205. Memorandum From the Executive Secretary of the Department of State (Eliot) to the President’s Assistant for National Security Affairs (Kissinger)1


  • Settlement to Iraqi Oil Dispute

Agreement has been reached in Baghdad on terms to end the twelve year old dispute between Iraq and the Iraq Petroleum Company (IPC).2 The terms, announced on Baghdad radio by President al Bakr, involve payment by the Iraqis of compensation for both the Kirkuk oilfield, nationalized last June,3 and the concession areas nationalized in 1961. Against this compensation, which is to be paid in oil worth approximately $300 million, the IPC members will have to balance tax arrears of over $360 million which they owe the Iraqis. The IPC will also receive approximately $70 million as repayment of loans previously made to the GOI. Additional compensation will go to the companies in the form of low cost oil to be made available through the Compagnie Francaise des Petroles (CFP) which recently concluded a 10-year purchase contract.

Conclusion of this agreement will remove a major irritant to Iraqi relations with the west, and may open the door to increased western [Page 602] commercial activity as well as development of Iraq’s large undeveloped oil reserves.4 The major beneficiary, however, will probably be the French, who have been given a preferred position by the Iraqis; the CFP official who served as mediator for the Iraq Petroleum Company was able at the same time to win large new contracts for his company in addition to its long-term purchase of relatively low cost oil. The American partners in the IPC (Exxon and Mobil) were pointedly snubbed by the Iraqis throughout the negotiations, and although the GOI has been negotiating with a number of American companies to purchase the nationalized oil, it is unlikely that the settlement will create any substantial near-term opportunity to advance American interests in Iraq.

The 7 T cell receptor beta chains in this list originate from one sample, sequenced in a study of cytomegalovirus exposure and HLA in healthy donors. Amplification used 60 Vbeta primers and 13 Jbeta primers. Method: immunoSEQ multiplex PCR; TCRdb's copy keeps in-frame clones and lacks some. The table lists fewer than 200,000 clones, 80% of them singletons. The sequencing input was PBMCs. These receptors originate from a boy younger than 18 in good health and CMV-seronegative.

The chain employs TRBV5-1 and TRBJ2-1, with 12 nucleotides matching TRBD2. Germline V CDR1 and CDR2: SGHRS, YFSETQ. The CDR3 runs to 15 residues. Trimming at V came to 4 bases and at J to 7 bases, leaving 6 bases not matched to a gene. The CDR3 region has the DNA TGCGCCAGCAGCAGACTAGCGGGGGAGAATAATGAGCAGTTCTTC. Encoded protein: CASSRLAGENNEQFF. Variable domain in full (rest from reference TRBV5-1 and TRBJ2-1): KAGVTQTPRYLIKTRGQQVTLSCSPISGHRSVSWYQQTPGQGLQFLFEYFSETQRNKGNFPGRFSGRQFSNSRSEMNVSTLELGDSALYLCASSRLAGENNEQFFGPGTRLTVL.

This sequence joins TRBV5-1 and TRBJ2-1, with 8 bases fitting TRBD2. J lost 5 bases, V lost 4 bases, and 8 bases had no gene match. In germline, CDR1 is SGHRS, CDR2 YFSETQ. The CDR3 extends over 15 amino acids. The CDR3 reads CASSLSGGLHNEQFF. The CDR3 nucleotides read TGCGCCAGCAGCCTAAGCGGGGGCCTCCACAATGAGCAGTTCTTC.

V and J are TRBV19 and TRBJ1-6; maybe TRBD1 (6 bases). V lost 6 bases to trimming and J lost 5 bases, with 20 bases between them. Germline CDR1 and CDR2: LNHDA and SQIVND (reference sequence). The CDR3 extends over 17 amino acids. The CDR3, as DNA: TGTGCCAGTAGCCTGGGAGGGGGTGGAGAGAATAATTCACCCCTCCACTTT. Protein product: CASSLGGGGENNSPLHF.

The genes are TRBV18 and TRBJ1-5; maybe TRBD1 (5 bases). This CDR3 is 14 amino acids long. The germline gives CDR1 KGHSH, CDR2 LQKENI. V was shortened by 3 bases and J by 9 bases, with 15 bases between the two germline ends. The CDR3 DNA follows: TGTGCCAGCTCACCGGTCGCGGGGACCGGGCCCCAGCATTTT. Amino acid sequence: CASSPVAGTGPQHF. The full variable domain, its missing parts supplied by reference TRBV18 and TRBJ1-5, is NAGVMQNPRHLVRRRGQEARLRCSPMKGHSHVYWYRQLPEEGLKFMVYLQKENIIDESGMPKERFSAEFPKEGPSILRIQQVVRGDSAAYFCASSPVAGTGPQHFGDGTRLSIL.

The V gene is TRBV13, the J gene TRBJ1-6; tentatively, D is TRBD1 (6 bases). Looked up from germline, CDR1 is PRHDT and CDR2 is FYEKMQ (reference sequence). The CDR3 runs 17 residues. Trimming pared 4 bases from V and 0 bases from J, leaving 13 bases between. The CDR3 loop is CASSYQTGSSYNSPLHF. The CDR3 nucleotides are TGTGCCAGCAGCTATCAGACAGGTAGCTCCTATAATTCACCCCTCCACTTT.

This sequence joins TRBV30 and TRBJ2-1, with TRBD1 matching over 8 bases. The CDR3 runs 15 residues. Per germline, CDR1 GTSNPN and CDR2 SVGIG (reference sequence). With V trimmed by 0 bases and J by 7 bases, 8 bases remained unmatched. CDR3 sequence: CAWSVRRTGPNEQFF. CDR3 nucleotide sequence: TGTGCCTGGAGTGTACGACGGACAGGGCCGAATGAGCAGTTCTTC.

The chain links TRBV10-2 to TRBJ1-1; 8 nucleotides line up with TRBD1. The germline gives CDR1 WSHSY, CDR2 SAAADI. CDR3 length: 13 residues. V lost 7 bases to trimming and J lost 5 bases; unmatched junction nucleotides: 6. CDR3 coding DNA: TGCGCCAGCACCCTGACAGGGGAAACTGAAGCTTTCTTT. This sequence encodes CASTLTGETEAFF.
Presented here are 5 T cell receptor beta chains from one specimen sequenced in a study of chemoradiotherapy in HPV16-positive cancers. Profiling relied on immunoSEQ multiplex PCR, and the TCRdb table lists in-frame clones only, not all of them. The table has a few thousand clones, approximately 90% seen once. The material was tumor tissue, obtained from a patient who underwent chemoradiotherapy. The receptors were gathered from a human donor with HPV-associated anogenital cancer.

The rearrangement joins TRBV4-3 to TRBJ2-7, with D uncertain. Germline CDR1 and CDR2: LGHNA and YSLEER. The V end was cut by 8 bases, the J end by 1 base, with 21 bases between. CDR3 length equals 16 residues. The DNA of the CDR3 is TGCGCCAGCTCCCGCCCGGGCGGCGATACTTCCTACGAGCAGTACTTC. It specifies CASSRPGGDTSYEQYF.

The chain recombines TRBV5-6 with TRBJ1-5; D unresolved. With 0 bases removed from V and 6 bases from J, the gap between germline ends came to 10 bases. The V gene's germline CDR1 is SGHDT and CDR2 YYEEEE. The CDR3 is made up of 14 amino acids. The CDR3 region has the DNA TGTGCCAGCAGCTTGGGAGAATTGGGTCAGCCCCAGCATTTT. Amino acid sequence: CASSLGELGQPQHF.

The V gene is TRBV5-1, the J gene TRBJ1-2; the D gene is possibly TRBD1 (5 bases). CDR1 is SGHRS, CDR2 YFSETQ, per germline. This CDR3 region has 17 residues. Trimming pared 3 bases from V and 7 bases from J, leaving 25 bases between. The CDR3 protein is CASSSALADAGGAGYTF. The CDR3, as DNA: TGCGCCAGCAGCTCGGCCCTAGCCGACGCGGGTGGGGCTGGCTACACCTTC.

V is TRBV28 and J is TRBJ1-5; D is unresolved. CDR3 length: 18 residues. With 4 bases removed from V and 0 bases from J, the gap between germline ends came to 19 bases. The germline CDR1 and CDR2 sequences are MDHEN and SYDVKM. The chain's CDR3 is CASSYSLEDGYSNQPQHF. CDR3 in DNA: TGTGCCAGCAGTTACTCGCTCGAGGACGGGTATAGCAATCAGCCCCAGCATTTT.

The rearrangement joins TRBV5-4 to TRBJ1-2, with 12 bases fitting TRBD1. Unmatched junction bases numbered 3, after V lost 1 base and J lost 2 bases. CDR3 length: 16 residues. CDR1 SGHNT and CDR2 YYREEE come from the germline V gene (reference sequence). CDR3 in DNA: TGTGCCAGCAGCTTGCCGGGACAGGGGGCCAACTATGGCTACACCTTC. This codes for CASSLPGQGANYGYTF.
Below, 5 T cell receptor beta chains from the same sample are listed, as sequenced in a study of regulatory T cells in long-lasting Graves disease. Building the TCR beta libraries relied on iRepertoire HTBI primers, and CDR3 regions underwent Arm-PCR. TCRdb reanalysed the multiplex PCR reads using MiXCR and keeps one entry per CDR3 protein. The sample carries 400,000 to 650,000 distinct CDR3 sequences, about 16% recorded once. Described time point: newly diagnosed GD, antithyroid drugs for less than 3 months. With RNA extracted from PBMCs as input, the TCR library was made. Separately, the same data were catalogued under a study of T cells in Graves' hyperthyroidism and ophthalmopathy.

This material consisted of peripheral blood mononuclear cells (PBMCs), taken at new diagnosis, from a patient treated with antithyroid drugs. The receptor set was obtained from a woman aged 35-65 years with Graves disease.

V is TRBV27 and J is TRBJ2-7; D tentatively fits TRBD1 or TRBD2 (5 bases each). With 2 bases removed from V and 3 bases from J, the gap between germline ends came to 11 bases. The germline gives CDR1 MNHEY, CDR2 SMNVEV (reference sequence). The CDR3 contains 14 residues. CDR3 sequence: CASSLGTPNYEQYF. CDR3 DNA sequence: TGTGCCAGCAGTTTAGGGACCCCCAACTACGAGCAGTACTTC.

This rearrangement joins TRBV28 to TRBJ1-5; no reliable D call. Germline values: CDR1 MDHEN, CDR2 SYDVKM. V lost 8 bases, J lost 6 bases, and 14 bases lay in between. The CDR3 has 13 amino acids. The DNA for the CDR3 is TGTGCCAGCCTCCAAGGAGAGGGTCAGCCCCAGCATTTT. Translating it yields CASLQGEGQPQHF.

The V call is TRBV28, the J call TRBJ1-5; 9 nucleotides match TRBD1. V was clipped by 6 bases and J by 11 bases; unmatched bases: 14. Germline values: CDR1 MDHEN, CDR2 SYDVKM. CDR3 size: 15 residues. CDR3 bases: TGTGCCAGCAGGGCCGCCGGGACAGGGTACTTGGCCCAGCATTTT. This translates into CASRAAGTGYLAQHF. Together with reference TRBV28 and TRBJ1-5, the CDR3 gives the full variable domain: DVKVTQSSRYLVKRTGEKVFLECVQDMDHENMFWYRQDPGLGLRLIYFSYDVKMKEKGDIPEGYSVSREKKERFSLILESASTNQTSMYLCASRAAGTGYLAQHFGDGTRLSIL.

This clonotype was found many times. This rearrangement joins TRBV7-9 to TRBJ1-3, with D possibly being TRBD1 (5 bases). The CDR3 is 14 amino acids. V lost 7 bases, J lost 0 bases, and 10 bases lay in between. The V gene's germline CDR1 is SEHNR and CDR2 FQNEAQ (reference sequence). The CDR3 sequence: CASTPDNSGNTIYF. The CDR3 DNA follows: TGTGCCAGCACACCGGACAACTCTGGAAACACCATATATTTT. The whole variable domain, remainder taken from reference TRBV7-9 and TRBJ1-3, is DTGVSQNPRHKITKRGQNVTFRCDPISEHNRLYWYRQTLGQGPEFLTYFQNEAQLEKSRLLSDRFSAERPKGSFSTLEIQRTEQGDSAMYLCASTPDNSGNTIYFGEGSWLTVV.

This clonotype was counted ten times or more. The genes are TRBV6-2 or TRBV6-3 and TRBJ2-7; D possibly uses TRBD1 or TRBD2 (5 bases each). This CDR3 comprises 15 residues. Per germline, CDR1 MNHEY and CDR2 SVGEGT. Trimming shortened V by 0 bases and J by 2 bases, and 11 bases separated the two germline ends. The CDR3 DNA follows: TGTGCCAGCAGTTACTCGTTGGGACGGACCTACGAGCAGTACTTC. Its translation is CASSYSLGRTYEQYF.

Although we and the companies are pleased to have this dispute finally resolved, the terms of the settlement are not fully satisfactory to the American companies. Those terms, however, were dictated by the European companies who control 75 percent of the company and who were anxious for a settlement in order to protect their access to Iraqi oil. Agreement on participation in the Basra Concession was unreachable, and the companies will have to face another difficult set of negotiations on that subject beginning in October. Moreover, the companies were unable to get commitments of long-term purchases for any sizeable quantities of the nationalized oil, leaving the great bulk of it under Iraqi control. That, plus the marginal level of compensation received, may be difficult for them to explain to Saudi Oil Minister Yamani and the Shah, who have looked upon the Iraqi case as being the test of the companies’ readiness to treat their friends better than their enemies. We do not yet know if the advantages to Iraq of its deal are great enough to cause the Shah to dig in his heels on the specific terms of the new arrangements he is now negotiating with the companies, or to cause Yamani to demand redress, but the companies will clearly have some explaining to do.

Theodore L. Eliot, Jr. 5
  1. Source: National Archives, Nixon Presidential Materials, NSC Files, Box 603, Country Files—Middle East, Iraq, Vol. I. Confidential.
  2. The Interests Section transmitted the details of the IPC-Iraqi agreement in telegram 100 from Baghdad, March 6. (Ibid., RG 59, Central Files 1970–73, PET 15–2 IRAQ)
  3. See Foreign Relations, 1969–1976, volume E–4, Documents on Iran and Iraq, 1969–1972, Documents 312, 314, and 316.
  4. The Interests Section sent telegram 111 from Baghdad, March 13, on “Commercial Opportunities in Iraqi Oil Sector” following the conclusion of the agreement. (National Archives, RG 59, Central Foreign Policy Files)
  5. Miller signed for Eliot above this typed signature.